Another consideration is offering opportunities for a “returnship": A returnship is a sort of internship for experienced workers, those who have taken extended time off, to get back into the workforce.  

5. Create Opportunities for Career Development

Maybe you’ve hired a minted trade fresh off his or her apprenticeship, or maybe you’ve promoted your intern. Creating a clear pathway for advancement is key to retaining the skilled talent you’ve developed. 

construction-safety-training

6. Foster Diversity and Inclusion

McKinsey’s “delivering through diversity” study found that companies in the top-quartile for gender diversity on their executive teams were 21% more likely to have above-average profitability, while executive teams with ethnic/cultural diversity were 33% more likely to outperform on profitability.  

diversity-equity-and-inclusion

How do we get there?  

  • Create gender-neutral job postings – one way to attract a wider talent pool from the job posting and move in a more inclusive direction is using gender-neutral pronouns and avoiding gendered verbiage. 
  • Overcome language barriers – employees should accommodate people from diverse backgrounds and offering a language training program for employees not fluent in English would be a good start. Visual aids may be used when communicating safety procedures. 
  • Support open communication – You should encourage open communication and allow minorities to share their stories by creating an environment where employees feel comfortable speaking up.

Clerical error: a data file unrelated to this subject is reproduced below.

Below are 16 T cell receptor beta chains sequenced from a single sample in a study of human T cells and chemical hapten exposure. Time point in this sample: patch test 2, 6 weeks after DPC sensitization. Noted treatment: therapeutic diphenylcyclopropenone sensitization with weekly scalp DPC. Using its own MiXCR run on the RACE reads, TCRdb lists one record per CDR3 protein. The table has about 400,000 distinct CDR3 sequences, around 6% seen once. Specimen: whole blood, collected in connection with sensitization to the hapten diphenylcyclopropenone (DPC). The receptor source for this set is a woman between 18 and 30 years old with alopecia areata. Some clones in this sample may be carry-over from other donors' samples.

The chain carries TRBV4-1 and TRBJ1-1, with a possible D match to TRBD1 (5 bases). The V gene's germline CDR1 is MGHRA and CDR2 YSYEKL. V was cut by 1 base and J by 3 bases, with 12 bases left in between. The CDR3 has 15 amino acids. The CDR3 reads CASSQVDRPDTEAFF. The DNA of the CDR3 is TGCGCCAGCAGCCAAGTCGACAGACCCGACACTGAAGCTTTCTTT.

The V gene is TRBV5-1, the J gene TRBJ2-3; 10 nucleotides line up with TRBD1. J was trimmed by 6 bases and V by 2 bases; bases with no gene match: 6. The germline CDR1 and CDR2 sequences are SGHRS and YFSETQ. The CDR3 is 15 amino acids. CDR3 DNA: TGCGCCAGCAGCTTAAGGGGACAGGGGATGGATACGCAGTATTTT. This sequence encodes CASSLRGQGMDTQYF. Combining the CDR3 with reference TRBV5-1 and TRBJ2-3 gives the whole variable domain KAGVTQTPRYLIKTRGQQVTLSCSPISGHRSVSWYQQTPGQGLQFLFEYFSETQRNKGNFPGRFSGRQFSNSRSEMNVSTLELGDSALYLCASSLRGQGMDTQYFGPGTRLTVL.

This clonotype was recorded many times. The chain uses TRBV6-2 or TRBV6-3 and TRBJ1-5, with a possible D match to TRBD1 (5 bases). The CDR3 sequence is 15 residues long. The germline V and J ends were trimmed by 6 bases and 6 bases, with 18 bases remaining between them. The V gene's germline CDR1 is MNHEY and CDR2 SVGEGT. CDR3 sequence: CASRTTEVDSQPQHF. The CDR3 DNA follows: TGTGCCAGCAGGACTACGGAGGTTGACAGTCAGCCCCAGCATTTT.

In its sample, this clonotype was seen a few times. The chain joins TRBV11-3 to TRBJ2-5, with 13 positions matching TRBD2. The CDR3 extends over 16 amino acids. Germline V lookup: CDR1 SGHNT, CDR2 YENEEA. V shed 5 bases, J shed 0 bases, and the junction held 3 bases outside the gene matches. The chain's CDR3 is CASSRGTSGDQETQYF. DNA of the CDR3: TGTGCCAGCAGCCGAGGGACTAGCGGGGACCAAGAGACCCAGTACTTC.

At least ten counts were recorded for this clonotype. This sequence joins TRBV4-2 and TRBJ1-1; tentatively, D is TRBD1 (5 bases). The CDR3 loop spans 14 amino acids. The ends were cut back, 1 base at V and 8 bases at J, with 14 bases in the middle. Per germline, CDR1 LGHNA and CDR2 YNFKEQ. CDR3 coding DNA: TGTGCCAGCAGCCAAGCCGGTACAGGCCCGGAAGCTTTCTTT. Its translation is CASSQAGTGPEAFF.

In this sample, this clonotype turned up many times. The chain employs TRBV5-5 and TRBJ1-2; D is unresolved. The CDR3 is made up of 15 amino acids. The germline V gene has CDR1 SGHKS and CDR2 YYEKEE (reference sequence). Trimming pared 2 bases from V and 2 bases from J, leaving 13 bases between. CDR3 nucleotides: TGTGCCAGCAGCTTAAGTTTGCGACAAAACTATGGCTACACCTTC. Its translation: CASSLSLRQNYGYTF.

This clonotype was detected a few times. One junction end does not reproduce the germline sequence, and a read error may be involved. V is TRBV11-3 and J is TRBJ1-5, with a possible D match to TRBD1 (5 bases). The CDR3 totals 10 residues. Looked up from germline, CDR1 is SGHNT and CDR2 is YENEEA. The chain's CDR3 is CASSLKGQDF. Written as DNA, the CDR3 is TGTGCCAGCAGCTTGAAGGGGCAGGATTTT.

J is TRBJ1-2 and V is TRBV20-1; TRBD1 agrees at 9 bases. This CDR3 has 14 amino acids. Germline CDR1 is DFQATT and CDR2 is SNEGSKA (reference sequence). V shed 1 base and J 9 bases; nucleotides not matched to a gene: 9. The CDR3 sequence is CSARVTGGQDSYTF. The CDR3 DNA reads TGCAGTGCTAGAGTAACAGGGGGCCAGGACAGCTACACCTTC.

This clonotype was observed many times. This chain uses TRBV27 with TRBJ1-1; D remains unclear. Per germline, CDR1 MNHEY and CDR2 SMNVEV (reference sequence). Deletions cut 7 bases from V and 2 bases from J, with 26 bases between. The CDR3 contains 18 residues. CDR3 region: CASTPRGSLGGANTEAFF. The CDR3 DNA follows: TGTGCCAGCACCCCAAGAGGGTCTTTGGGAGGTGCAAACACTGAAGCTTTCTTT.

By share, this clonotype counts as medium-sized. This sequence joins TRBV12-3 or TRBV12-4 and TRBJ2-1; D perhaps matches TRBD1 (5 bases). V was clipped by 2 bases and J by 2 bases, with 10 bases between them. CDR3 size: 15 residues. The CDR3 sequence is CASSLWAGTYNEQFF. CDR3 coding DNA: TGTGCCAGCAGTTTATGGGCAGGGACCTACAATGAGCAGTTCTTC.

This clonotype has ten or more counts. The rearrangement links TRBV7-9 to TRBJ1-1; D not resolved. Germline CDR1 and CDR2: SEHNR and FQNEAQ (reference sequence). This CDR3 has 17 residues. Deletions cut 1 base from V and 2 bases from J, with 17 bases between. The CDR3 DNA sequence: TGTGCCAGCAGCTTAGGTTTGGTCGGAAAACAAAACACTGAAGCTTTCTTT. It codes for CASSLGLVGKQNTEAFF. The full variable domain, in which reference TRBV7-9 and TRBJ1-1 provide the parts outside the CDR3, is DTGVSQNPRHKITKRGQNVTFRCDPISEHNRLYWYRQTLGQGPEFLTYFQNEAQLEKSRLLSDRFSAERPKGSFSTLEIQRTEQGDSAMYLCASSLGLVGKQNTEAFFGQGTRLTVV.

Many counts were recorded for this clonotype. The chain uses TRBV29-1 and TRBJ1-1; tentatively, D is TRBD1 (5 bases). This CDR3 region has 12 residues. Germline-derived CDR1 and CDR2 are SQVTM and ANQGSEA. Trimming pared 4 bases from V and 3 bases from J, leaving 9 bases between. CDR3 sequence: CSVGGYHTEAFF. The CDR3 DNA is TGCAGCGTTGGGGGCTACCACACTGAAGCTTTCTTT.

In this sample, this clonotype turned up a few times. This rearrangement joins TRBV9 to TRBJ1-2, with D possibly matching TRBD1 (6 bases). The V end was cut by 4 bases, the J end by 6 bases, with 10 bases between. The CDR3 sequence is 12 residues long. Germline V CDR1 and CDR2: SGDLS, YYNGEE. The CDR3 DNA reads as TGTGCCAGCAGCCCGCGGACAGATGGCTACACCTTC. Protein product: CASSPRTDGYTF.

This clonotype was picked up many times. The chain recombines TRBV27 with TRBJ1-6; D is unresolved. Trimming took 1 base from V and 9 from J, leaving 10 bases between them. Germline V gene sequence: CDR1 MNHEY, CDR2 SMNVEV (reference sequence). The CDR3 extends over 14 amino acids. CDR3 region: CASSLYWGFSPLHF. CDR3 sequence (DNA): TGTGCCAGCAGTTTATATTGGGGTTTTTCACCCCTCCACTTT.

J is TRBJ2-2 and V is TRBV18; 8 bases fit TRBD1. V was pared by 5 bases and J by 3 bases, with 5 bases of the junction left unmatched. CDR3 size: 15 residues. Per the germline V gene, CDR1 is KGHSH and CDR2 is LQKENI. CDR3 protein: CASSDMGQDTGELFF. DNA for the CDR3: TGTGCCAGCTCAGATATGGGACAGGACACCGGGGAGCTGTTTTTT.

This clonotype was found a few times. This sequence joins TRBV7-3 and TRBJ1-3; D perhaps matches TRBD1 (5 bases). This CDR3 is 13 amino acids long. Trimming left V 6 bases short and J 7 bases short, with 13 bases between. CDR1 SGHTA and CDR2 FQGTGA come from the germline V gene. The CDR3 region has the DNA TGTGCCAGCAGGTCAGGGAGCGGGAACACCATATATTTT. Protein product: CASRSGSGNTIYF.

What Can We Do as an Industry to Close the Skilled Trades Gap and Attract Talent?  

So, we’ve got some strategies to attract skilled trades. But what can we do as an industry to close the skilled trades gap and attract new talent?  

It starts with undoing the unfair stigma associated with going into the trades.  

This may involve partnering with area high schools early to educate and build awareness about the value of the trades and dismantle their associated myths. For example, an educational info session may include talking points like: 

  • the excellent ROI an apprenticeship may offer immediately 
  • high-skilled trades are in high-demand, while traditional college grads fight over fewer jobs with lower starting pay  
  • how a tradesperson’s career opportunities quantify with experience

College graduates who are unsatisfied with their career prospects may also consider a second career in the trades.  

Bottom line: Are skilled trades in demand? Absolutely. With a skilled trades gap driven by an aging workforce, decades’ worth of an unfair stigma surrounding the trades, and a global pandemic that is still worsening, effects of skilled labor shortage are likely to continue. But attracting talent starts with building a company culture that is inclusive and creating opportunities for advancement that will make skilled trades want to jump in line.